NORMAN — Among the 25 college football teams ranked in the final 2012-13 coaches' poll, only Oklahoma and Stanford split offensive-line coaching duties between two assistants.
Bill Bedenbaugh's hiring signals the end to OU's two-year experiment of having its offensive line divvied up between James Patton and Bruce Kittle, who were both fired last week.
“(Bedenbaugh) is gonna coach all five guys,” said tackle Christian Daimler, the only high-school offensive lineman Oklahoma signed in its 2013 recruiting class.
“I think getting to work as an entire offensive line every single day will show out on the field.”
Although Oklahoma hasn't released any statements confirming it, Bedenbaugh — West Virginia's offensive line coach the past two years — officially begins his new job Monday, sources told The Oklahoman.
OU coaches told current and incoming linemen Bedenbaugh had been hired; WVU athletic director Oliver Luck confirmed the move last week to the Charleston Gazette; and OU running backs coach Cale Gundy spoke openly about him in a Friday radio interview.
Bob Stoops became Oklahoma's head coach in 1999; for the first 11 seasons, he made one assistant coach responsible for the offensive line as a whole. James Patton held that position from 2006 through 2010, which was then-offensive coordinator Kevin Wilson's final season before becoming Indiana's head coach.
After Wilson left, Stoops named Bruce Kittle — then Oklahoma's on-campus recruiting coordinator — his new offensive tackles and tight ends coach, and limited Patton's responsibilities to interior linemen.
“This is the best way to manage our personnel,” Stoops said when he announced the moves. “It changes our coach-to-player ratio and I am excited about that.”
But Oklahoma hasn't shown significant improvement — in terms of production or recruiting — on its offensive line. OU ranked 50th nationally in rushing offense in 2011, and 60th last season.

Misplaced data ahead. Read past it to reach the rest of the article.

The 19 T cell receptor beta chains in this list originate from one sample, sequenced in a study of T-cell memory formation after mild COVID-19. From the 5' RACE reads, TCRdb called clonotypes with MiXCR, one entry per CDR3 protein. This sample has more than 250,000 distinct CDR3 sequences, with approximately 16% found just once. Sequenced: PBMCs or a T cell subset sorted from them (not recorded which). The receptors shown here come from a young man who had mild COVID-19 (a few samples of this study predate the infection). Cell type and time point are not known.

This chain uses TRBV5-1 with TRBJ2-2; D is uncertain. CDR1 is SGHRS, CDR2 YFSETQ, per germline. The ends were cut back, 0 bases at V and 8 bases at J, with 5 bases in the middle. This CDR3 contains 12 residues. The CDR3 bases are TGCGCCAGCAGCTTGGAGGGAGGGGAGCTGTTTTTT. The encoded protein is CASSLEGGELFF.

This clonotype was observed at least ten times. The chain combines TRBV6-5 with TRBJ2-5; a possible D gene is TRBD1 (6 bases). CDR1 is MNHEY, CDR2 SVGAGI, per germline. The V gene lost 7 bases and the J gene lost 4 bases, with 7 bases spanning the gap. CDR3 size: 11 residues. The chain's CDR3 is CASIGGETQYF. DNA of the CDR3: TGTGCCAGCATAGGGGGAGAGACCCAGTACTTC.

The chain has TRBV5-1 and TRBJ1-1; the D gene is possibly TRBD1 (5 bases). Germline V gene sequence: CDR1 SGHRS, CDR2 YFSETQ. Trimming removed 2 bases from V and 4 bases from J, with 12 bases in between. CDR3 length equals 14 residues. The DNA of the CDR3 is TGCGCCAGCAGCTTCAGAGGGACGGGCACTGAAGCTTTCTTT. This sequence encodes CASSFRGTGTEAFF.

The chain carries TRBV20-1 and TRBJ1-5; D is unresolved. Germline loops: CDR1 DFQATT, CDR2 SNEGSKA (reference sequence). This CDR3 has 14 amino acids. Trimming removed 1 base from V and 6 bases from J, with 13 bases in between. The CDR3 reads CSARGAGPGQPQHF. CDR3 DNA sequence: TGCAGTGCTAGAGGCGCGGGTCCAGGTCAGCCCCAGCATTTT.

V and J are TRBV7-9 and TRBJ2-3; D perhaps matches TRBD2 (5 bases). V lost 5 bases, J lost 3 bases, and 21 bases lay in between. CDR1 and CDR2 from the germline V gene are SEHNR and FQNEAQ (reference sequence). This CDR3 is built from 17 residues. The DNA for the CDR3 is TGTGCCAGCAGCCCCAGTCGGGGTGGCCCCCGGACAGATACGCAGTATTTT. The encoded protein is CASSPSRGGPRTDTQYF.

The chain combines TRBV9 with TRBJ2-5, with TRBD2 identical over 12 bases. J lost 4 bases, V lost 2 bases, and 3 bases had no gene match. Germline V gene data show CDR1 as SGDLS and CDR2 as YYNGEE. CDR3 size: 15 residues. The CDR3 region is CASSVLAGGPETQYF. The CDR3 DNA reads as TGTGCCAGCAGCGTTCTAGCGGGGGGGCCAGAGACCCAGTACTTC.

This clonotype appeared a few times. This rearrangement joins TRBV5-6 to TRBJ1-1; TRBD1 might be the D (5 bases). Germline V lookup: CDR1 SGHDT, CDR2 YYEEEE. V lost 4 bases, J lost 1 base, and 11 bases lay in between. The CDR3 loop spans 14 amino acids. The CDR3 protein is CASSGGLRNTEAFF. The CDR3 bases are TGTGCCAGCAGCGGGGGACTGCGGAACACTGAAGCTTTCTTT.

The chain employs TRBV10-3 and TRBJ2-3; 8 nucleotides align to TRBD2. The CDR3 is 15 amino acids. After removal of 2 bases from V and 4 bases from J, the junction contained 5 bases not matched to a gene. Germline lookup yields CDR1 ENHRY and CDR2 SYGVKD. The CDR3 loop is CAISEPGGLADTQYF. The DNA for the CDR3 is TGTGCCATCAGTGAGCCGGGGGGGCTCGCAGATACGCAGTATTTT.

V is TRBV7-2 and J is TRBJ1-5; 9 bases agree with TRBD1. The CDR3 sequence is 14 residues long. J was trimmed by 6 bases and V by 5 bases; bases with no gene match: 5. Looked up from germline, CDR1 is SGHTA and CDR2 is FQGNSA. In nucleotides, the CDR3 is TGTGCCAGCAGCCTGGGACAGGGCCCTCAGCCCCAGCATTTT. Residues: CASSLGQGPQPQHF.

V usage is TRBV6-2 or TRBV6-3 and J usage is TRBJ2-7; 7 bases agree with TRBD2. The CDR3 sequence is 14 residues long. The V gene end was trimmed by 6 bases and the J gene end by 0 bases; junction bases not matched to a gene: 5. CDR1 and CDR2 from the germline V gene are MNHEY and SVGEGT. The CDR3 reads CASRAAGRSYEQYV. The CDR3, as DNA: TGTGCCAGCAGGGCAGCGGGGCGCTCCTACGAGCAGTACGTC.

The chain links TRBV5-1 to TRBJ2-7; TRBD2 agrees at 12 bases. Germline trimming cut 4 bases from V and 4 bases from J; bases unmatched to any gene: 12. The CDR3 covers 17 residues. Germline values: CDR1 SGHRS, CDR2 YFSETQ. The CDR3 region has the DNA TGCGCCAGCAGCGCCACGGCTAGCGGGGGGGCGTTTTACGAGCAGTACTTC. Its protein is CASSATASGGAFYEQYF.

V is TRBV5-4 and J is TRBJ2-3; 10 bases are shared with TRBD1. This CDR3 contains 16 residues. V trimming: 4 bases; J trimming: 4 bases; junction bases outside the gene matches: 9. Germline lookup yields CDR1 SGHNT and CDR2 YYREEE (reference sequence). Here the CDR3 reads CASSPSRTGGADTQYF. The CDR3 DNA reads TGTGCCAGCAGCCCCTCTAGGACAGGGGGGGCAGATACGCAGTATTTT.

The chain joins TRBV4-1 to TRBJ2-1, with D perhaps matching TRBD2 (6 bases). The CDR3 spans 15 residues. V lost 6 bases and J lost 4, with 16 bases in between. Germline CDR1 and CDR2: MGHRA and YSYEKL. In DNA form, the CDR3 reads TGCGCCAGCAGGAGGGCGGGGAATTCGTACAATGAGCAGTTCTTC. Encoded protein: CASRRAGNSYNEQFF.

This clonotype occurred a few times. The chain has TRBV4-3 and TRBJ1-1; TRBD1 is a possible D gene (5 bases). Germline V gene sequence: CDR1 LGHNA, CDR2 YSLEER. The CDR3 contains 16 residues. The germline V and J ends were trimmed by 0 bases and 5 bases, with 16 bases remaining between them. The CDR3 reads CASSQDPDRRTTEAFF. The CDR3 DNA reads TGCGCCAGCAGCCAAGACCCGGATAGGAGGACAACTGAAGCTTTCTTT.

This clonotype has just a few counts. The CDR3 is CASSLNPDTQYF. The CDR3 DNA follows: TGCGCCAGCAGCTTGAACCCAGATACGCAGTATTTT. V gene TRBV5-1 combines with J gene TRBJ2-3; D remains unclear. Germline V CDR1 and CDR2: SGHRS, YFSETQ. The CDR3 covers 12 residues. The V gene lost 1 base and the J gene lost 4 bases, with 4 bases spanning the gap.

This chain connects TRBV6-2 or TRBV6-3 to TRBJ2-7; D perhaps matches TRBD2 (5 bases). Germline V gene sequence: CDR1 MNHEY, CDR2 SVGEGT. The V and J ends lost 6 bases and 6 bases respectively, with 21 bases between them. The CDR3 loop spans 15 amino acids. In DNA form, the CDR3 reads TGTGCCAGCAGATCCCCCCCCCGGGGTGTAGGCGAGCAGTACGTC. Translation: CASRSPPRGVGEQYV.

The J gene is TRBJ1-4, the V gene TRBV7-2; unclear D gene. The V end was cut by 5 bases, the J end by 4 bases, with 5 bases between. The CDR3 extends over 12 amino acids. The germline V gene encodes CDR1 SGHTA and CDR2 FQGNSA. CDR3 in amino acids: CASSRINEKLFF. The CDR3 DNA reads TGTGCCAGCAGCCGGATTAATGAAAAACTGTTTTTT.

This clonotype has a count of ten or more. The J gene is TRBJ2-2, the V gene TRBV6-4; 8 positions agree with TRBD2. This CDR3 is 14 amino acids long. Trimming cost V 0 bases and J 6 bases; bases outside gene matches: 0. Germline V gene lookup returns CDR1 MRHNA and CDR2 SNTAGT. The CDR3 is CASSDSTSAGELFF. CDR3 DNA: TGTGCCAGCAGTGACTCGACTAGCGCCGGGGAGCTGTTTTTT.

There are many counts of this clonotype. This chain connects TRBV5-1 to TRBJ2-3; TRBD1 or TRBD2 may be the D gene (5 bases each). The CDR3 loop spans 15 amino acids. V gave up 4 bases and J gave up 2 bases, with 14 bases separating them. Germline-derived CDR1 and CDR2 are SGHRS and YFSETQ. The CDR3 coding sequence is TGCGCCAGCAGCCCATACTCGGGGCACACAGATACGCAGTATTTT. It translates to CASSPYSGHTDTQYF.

Several significant injuries severely limited the 2012 Oklahoma line, but it often performed better than expected considering its attrition. Tackle Lane Johnson went from preseason backup to being a probable top-15 pick in April's NFL Draft.
Still, despite offering dozens of 2013 offensive-line prospects scholarships, Patton and Kittle landed just three: Daimler, and junior-college transfers Josiah St. John and Dionte Savage.
Bedenbaugh, on the other hand, brings his strong recruiting reputation to Norman. He was named one of the nation's top-50 recruiters earlier this month by 247Sports.com, and was responsible for many of West Virginia's top 2013 signees, like receiver Shelton Gibson, a four-star prospect from Cleveland.
“He's a really good recruiter,” said Mitch Vingle, sports editor of the Charleston Gazette. “People here were really hoping he'd stay because he did such a good job with this recruiting class.”
Throughout the recruiting process, Daimler developed close relationships with both Patton and Kittle, and admitted he “wasn't too happy” when he found out they wouldn't be his coaches.
But Oklahoma co-offensive coordinator Josh Heupel called Daimler late last week to tell him about Bedenbaugh, and Daimler said he's eager to work with him.
“They've told me he's a huge technician,” Daimler said. “He's just hard-nosed, and he's gonna keep working you until you do it right.
“He's gonna get my full potential out of me.”